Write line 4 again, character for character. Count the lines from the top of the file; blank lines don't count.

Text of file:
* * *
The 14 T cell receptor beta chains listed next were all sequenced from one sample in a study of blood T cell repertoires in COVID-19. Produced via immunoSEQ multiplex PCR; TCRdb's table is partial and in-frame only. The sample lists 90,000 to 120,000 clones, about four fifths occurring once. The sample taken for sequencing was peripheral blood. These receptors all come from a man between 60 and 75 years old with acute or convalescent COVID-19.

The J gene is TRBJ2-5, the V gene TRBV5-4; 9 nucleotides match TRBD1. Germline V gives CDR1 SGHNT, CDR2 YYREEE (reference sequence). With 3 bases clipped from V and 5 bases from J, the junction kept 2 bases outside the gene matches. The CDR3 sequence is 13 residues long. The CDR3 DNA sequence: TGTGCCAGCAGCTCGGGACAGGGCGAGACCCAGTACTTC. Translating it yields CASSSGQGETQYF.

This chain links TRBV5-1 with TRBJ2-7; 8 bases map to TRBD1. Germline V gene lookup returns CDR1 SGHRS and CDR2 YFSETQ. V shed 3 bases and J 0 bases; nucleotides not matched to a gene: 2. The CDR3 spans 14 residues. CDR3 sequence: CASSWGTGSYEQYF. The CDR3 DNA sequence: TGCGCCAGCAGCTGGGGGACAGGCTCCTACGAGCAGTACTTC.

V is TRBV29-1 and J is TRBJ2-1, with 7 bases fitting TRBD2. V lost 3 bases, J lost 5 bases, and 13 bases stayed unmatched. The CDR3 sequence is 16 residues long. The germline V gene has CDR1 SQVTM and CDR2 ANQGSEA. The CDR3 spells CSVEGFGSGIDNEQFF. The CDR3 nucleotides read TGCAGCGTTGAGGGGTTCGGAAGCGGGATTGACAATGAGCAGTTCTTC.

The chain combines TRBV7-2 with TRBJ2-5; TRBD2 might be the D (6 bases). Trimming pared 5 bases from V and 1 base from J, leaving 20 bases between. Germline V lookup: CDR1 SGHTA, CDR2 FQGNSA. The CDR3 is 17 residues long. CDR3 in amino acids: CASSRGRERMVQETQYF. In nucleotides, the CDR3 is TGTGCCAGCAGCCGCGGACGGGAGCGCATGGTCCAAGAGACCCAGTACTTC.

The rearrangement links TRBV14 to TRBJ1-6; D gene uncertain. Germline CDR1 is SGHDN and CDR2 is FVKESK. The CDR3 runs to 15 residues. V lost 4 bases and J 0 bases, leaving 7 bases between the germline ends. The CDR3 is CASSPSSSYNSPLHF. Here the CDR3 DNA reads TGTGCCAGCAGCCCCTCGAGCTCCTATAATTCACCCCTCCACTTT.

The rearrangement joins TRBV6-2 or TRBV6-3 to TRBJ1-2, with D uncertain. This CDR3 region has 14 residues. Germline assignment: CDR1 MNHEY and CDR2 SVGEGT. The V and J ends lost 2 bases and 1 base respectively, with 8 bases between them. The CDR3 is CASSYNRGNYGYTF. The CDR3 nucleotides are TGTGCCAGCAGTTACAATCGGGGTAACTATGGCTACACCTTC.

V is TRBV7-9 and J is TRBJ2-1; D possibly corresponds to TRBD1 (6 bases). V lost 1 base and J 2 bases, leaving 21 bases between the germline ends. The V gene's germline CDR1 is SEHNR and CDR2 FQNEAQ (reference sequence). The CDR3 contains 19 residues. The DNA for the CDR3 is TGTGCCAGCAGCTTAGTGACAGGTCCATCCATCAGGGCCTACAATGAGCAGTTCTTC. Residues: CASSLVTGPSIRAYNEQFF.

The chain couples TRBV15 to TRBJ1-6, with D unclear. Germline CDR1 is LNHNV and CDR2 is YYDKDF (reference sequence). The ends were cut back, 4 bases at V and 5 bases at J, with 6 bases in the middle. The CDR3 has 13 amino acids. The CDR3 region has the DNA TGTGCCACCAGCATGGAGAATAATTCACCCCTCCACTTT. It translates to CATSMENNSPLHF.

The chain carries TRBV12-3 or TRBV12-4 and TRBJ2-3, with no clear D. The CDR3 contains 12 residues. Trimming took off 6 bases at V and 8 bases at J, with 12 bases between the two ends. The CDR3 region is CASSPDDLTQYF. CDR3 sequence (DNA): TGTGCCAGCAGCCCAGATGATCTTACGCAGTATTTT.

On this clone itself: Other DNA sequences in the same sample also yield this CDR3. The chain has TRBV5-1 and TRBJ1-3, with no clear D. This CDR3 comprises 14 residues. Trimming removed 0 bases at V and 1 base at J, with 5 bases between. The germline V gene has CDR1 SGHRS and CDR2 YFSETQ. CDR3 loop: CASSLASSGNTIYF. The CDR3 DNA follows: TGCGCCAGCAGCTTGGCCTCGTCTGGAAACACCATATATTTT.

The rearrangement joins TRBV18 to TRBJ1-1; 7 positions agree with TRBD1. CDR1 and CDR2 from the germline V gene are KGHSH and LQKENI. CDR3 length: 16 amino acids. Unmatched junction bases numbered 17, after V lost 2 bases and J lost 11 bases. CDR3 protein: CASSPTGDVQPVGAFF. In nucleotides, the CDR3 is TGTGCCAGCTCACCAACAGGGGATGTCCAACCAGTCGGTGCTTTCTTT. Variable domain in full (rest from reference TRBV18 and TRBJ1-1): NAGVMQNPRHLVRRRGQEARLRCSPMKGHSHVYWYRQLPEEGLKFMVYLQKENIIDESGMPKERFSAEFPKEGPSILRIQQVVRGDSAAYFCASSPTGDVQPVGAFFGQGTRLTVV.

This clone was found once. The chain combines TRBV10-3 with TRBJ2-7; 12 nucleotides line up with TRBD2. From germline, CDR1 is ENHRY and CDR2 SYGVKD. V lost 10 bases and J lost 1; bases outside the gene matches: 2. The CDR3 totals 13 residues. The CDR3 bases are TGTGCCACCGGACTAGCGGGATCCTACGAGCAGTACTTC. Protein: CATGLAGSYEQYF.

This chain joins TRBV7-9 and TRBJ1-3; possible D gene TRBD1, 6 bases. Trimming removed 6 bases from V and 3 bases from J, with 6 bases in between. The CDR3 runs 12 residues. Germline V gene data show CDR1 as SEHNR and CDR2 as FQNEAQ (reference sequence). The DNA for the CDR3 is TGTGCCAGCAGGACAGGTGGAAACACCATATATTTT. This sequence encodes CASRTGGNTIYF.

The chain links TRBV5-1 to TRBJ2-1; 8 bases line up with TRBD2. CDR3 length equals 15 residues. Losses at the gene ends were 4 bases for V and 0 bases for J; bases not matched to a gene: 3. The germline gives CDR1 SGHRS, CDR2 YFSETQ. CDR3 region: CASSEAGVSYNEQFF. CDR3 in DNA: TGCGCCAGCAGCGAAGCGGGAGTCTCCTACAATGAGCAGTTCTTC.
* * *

V is TRBV29-1 and J is TRBJ2-1, with 7 bases fitting TRBD2. V lost 3 bases, J lost 5 bases, and 13 bases stayed unmatched. The CDR3 sequence is 16 residues long. The germline V gene has CDR1 SQVTM and CDR2 ANQGSEA. The CDR3 spells CSVEGFGSGIDNEQFF. The CDR3 nucleotides read TGCAGCGTTGAGGGGTTCGGAAGCGGGATTGACAATGAGCAGTTCTTC.